Here we see the broken, withered husk of what remains of Theresa May, the woman who, what seems like a million years ago, was elected to be our prime minister.
If you think she looks in a bad way, that's because she has a sore throat, a divided party, and has been at the helm of a national political situation best described as a roller coaster of burning garbage that takes in purgatory and all nine circles of Dante's Inferno on its way to its final destination of shit creek, where they are fresh out of paddles.
And then last night happened.
If you thought Brexit was wild up till now, you've seen nothing yet.
On Tuesday, May put forward her Brexit deal to the House of Commons for the second time. It was once again rejected by MPs. In fact, they took the deal, jumped up and down on it, and fired it out of the chamber from a cannon.
This meant we were now presented with a new vote: one where the MPs would choose — sort of — whether or not to rule out ever leaving Europe without a deal.
You may have some questions. Such as:
• Didn't they already vote in favour of this in January?
• How can you rule it out when that is the legal default if nothing else happens?
• Wasn't the government telling us "no-deal is better than a bad deal" for the last year?
And the answers to all these questions are:
• Yes, but this carries more constitutional weight.
• You can't, but shut up.
• Yes, but this is actually a good deal, it's just no one's realised it yet, so shut up again and also stop talking Britain down.
There was also to be a second vote, on an idea called "the Malthouse Compromise". This was a plan which would see May renegotiate the backstop — the insurance policy to prevent a hard border in Ireland — and replace it with an agreement that used technology to avoid customs checks.
Here are some MPs who support the Malthouse Compromise, posing for a photo that makes them look like a Britpop band who've recently re-formed 10 years after they split because the bassist got addicted to heroin.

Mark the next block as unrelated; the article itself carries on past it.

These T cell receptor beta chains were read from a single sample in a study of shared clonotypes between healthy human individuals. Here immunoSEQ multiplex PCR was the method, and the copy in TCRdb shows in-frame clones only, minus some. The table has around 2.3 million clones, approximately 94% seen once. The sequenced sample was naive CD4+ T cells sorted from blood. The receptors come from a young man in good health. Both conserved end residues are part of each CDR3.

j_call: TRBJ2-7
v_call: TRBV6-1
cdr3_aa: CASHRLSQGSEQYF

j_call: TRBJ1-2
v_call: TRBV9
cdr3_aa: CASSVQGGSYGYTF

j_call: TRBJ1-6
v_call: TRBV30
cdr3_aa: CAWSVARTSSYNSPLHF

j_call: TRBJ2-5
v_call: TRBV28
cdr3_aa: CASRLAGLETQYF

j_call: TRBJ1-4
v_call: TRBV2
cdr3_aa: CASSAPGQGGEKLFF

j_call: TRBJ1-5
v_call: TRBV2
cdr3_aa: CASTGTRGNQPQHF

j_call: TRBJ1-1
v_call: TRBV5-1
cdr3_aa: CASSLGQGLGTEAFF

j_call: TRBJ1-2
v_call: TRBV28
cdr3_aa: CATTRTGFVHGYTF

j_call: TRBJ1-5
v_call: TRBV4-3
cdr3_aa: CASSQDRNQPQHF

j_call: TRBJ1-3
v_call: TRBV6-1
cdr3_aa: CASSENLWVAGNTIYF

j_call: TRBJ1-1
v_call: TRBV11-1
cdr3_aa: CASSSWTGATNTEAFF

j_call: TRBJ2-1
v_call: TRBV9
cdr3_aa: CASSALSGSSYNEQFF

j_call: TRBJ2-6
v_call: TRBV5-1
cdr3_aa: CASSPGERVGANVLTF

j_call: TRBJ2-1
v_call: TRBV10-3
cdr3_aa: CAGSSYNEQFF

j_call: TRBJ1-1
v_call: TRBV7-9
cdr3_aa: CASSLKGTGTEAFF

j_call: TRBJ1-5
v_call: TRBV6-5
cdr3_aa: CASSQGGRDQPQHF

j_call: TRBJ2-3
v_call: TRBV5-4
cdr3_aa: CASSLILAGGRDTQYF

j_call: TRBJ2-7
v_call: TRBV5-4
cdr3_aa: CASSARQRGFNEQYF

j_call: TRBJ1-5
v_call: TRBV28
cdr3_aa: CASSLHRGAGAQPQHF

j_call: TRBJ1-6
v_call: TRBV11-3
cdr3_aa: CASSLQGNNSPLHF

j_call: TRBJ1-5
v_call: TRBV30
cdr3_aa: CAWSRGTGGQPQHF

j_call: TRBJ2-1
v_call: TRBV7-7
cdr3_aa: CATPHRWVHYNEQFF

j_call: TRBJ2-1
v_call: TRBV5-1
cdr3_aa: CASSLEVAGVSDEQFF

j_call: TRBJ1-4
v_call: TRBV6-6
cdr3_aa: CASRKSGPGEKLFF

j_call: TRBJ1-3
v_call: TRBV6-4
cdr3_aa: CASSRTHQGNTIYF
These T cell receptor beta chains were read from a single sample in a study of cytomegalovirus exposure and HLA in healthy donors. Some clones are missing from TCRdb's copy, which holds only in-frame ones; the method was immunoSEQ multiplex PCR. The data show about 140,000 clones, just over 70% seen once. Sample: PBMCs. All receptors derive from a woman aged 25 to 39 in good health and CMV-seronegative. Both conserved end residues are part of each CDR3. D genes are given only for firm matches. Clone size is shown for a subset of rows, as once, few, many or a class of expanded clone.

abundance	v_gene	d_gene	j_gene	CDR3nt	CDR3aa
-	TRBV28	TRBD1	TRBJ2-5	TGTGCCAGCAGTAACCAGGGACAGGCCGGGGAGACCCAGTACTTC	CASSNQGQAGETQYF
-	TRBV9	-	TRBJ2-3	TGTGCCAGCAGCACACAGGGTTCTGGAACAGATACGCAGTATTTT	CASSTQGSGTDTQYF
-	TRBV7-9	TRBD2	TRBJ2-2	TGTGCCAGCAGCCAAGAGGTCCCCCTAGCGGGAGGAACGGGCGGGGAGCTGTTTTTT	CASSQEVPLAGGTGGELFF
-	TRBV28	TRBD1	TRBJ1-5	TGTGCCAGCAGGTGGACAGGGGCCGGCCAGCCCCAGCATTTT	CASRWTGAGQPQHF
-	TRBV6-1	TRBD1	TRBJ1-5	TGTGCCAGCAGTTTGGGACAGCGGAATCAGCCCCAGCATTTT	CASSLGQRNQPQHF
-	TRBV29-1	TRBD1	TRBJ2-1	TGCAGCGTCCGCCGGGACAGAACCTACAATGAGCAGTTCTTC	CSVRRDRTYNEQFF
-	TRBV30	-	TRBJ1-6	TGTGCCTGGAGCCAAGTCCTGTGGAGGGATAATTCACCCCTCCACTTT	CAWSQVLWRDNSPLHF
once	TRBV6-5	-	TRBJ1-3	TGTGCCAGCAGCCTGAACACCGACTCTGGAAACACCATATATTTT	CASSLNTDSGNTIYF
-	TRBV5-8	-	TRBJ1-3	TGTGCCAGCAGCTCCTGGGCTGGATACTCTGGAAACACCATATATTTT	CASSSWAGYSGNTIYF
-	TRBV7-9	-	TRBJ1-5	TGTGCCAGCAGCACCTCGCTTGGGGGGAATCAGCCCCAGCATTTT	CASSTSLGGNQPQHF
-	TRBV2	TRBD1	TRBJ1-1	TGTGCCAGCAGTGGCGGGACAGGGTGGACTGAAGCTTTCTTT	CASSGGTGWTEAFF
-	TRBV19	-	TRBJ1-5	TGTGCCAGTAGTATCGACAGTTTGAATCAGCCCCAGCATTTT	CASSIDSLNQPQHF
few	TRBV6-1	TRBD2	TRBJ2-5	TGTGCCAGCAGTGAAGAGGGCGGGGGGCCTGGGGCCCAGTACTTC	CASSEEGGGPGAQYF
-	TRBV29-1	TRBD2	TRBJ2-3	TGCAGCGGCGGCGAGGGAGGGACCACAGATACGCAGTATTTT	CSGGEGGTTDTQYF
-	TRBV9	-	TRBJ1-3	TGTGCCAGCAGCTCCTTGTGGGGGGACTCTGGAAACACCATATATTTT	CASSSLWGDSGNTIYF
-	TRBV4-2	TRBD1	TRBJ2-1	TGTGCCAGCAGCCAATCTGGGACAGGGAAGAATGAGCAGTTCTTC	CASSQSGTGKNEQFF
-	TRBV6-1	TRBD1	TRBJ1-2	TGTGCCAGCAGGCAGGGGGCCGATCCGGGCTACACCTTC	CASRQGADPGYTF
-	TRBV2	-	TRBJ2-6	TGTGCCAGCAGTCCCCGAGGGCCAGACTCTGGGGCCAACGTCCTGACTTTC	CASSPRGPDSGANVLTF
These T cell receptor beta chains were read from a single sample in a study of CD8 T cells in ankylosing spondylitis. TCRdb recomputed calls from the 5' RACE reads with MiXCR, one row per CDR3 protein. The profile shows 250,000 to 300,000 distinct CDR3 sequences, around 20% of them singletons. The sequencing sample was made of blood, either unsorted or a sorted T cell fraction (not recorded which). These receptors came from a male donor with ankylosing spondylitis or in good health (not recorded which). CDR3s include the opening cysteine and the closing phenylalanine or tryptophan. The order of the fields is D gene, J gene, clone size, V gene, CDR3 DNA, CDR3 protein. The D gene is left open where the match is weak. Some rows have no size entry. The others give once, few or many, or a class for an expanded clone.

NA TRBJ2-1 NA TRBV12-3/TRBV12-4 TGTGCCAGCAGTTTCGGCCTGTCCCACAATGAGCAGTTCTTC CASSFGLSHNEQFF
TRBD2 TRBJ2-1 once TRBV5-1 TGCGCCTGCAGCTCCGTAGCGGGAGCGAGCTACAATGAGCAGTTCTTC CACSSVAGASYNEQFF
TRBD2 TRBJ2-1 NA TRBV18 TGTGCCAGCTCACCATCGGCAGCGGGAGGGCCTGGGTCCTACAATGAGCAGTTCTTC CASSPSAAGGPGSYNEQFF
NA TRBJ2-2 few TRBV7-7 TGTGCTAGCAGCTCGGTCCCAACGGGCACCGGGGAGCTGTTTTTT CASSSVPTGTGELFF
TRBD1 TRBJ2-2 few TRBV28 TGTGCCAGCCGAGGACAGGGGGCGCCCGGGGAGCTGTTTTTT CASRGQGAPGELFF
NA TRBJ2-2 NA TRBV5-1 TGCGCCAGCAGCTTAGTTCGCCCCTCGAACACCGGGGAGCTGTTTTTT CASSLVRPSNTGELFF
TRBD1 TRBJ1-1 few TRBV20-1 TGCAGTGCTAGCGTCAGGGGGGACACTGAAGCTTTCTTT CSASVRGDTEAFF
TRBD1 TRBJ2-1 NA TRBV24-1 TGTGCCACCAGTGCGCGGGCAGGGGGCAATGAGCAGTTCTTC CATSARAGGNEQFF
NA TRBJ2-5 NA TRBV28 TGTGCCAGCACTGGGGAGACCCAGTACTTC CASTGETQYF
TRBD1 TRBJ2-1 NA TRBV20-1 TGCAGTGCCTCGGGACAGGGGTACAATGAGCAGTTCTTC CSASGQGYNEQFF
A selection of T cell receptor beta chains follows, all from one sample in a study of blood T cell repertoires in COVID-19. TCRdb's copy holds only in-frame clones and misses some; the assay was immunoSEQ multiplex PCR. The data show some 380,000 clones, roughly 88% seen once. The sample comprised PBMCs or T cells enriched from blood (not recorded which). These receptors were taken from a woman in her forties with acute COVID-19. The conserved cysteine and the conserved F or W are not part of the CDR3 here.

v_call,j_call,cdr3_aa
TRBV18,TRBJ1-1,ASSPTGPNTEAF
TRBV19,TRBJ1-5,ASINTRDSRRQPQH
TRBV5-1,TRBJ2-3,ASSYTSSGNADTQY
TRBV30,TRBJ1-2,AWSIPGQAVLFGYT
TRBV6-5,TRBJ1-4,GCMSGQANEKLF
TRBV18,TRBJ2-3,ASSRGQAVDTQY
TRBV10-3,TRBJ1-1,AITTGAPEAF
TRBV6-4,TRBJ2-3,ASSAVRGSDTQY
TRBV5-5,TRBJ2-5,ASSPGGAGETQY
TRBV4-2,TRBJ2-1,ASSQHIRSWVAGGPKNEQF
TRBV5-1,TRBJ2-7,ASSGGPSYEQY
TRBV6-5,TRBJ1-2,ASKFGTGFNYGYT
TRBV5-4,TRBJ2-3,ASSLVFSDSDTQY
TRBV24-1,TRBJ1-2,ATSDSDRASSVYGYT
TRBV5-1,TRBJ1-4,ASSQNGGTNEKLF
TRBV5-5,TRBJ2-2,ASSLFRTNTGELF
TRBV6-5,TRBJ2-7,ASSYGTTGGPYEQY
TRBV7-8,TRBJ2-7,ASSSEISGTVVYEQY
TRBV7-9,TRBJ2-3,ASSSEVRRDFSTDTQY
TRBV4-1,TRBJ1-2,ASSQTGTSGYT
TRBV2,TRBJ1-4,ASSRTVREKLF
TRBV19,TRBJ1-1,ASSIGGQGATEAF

There were only two small problems with this plan: 1) the technology doesn't exist yet, and 2) the EU had already said it wouldn't agree to it, even if May tried put it forward. But undeterred, our plucky parliamentarians were set to vote on it anyway.
Does all of this make us look ridiculous in the eyes of our neighbours? Possibly.
ANYWAY. Prior to the vote, it was all clear as mud. The government was encouraging people to vote in favour of a motion that said MPs didn't want no-deal to happen, but also wanted to show it was still on the table if the EU messes us around.
First, we had the Malthouse Compromise vote. You'll be stunned to hear it didn't pass. RIP. 🦄
Then we got to the no-deal vote where, because of these two people, bluntly, shit got crazy.
They are Labour Party MP Jack Dromey and Conservative Party MP Caroline Spelman. Prior to the vote, they had tabled an amendment that was a straight-rejection of no-deal under any circumstances, which did not have the caveats of the original motion backed by the government.
Now, in the hours just before the motion, Spelman said she wanted to pull the amendment, and would support the government.
The only problem was that just because she'd tabled it, didn't mean another MP couldn't still move it. Which another MP who was a signatory (Yvette Cooper) duly did.
Cue a mass panic, as the government frantically tried to stop people voting for its own motion, a motion that it in fact doesn't really support anyway.
Guess what happened?
Not only had the government failed to drum up enough support to take down its own motion, a number of its own ministers had abstained from voting, and really should have faced the sack, except nothing matters anymore. In fact, they had apparently been told they wouldn't face the sack if they didn't vote, which turned into another bitter internal row.
Cue backbench Brexiteers who once served in the Territorial Army appearing on TV to tell us this is all like war, for some reason.
And so: May's government took yet another monumental hammer blow to its authority, but what had actually changed?
Well, the facts are these. We are still set to leave Europe on March 29. However, we vote soon on a delay. There is also, excitingly, going to be a vote on a second referendum, it appears.
We are also staring down the barrel of a third meaningful vote on the deal, and very probably a fourth meaningful vote after that one.
Beyond that? God knows.